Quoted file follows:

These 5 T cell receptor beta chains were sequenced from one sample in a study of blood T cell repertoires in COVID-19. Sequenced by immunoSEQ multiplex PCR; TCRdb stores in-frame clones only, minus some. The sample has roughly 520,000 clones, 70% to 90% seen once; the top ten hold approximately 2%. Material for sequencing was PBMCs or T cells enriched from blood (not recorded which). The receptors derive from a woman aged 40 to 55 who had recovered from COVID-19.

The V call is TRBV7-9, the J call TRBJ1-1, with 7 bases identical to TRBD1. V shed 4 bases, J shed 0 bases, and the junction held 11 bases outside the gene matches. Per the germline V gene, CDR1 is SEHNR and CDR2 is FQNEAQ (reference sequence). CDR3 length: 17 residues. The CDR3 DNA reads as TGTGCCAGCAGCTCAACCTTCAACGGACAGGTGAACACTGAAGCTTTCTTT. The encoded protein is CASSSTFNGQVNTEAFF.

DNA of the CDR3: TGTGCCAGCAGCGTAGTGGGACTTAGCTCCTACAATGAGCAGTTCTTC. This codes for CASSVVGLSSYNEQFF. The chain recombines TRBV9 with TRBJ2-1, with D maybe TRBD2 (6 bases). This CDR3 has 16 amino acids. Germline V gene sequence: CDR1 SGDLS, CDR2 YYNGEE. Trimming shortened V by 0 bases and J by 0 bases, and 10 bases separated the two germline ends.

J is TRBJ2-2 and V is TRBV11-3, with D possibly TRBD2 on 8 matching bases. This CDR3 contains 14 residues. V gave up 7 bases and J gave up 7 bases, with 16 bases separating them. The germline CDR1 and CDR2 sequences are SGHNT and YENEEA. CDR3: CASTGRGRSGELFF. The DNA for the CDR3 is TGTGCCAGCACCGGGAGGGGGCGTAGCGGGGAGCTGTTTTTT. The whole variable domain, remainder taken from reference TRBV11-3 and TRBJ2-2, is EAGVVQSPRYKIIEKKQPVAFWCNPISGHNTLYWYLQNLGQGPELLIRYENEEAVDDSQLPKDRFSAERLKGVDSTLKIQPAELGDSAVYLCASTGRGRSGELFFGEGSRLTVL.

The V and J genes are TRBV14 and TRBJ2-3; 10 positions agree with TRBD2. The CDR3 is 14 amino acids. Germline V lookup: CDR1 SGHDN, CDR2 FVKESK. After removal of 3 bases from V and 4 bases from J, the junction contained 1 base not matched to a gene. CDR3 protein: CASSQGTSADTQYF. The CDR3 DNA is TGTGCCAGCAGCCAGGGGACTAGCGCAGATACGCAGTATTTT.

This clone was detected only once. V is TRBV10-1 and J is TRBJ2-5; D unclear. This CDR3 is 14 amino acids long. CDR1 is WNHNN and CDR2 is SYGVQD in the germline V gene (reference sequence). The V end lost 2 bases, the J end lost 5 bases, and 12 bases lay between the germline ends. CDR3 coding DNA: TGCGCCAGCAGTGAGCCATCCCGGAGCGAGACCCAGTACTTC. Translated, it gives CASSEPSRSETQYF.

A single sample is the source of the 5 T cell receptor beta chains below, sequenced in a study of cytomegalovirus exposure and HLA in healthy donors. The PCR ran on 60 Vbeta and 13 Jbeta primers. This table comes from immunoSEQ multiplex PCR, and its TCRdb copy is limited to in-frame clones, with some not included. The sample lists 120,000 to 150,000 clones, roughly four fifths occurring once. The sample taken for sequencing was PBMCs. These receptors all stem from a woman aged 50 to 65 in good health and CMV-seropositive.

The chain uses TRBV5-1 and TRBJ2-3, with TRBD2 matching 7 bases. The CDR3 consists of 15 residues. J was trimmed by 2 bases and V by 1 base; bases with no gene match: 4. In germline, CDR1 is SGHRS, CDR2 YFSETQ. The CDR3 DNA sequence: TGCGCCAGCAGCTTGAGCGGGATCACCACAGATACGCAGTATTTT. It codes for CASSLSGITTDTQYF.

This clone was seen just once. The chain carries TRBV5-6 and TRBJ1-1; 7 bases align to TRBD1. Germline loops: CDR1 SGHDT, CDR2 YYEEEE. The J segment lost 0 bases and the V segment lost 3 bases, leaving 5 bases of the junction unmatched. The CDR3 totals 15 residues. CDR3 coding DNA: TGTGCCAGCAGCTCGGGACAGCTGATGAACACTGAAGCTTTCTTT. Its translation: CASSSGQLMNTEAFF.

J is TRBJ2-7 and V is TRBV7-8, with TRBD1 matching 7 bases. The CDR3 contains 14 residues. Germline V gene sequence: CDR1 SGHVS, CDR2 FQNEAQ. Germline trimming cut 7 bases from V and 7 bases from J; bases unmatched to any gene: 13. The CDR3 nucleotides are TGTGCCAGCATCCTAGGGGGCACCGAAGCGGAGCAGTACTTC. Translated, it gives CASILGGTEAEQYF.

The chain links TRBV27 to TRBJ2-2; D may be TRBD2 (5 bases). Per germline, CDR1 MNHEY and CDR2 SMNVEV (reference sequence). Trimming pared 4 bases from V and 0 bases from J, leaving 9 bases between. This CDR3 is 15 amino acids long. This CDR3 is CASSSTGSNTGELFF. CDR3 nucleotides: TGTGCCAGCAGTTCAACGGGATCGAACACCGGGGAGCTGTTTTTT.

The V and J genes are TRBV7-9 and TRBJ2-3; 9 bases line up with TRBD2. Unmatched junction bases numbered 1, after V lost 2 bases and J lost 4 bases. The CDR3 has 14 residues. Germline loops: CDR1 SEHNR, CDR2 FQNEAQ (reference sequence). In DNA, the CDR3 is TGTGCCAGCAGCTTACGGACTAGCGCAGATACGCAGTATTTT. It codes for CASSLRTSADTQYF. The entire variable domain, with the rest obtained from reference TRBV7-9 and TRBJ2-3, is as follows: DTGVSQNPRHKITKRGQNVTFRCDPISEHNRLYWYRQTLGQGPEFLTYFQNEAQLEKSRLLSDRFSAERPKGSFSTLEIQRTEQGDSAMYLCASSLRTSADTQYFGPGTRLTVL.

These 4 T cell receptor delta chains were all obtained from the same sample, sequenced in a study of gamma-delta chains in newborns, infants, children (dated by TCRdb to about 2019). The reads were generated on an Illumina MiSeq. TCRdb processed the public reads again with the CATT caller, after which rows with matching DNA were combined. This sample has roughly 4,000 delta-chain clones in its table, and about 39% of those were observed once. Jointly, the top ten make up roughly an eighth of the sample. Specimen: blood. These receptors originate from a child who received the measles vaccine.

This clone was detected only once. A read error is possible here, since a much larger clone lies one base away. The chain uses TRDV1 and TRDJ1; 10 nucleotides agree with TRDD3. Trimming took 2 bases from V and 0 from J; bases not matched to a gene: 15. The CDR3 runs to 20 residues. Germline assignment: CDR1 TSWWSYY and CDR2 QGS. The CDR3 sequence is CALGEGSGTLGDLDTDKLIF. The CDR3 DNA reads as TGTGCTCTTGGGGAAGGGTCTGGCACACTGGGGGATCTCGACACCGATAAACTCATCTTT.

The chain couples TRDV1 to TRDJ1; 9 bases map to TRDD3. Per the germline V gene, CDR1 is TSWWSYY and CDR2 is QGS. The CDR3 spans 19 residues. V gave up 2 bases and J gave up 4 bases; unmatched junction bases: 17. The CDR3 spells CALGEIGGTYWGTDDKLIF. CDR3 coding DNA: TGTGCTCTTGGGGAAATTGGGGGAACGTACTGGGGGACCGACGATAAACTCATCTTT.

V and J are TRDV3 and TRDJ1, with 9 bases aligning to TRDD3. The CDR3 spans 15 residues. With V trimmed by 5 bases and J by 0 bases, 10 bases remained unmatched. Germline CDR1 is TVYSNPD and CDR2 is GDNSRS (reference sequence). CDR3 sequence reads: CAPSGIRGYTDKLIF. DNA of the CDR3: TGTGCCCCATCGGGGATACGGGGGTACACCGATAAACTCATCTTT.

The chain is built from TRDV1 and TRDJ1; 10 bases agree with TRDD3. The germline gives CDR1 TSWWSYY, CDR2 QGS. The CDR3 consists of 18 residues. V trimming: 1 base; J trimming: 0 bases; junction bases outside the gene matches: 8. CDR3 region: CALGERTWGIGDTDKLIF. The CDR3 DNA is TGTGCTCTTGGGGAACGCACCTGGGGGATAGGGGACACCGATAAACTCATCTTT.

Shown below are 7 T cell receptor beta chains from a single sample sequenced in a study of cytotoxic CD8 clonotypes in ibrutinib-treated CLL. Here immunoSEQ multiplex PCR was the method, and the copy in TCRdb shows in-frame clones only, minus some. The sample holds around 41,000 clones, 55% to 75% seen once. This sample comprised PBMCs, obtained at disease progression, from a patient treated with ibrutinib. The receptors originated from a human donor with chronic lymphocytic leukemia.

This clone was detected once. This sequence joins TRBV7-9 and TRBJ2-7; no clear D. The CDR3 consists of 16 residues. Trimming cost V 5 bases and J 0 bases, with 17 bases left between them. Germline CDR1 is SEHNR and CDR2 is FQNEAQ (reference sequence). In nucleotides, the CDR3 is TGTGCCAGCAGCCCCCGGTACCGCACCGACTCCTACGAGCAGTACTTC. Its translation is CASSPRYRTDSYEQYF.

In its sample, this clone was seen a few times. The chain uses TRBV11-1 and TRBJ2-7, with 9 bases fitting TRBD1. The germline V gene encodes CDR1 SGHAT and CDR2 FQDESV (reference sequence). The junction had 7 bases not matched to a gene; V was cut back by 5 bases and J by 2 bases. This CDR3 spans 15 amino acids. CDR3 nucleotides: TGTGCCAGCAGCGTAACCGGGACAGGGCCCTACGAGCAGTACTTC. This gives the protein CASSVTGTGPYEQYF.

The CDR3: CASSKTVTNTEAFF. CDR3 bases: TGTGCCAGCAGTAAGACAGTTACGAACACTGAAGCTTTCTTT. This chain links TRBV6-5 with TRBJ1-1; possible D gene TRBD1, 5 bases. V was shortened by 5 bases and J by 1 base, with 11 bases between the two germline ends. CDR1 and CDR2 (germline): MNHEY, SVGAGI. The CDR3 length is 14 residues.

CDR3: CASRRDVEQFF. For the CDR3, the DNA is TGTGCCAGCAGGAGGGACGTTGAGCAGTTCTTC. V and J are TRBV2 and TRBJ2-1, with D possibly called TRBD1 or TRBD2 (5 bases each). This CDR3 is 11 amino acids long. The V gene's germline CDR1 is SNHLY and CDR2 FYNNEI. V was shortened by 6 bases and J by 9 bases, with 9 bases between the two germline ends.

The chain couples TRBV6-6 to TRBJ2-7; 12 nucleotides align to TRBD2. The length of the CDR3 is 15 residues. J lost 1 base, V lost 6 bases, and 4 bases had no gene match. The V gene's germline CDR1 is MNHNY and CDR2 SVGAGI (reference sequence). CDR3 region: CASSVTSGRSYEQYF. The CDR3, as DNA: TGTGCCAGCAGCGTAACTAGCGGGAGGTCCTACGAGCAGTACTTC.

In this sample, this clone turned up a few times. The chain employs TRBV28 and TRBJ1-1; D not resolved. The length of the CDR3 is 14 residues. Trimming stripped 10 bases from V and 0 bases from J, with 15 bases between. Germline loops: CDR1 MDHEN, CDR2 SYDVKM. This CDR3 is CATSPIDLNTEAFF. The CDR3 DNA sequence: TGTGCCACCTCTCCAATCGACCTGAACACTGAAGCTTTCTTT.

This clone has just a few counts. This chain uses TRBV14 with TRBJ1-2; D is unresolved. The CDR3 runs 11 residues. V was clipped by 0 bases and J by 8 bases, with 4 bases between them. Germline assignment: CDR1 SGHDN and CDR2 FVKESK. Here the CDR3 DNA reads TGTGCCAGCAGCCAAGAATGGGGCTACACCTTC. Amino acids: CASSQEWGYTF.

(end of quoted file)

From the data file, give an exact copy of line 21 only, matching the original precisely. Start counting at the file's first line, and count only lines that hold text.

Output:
The CDR3: CASSKTVTNTEAFF. CDR3 bases: TGTGCCAGCAGTAAGACAGTTACGAACACTGAAGCTTTCTTT. This chain links TRBV6-5 with TRBJ1-1; possible D gene TRBD1, 5 bases. V was shortened by 5 bases and J by 1 base, with 11 bases between the two germline ends. CDR1 and CDR2 (germline): MNHEY, SVGAGI. The CDR3 length is 14 residues.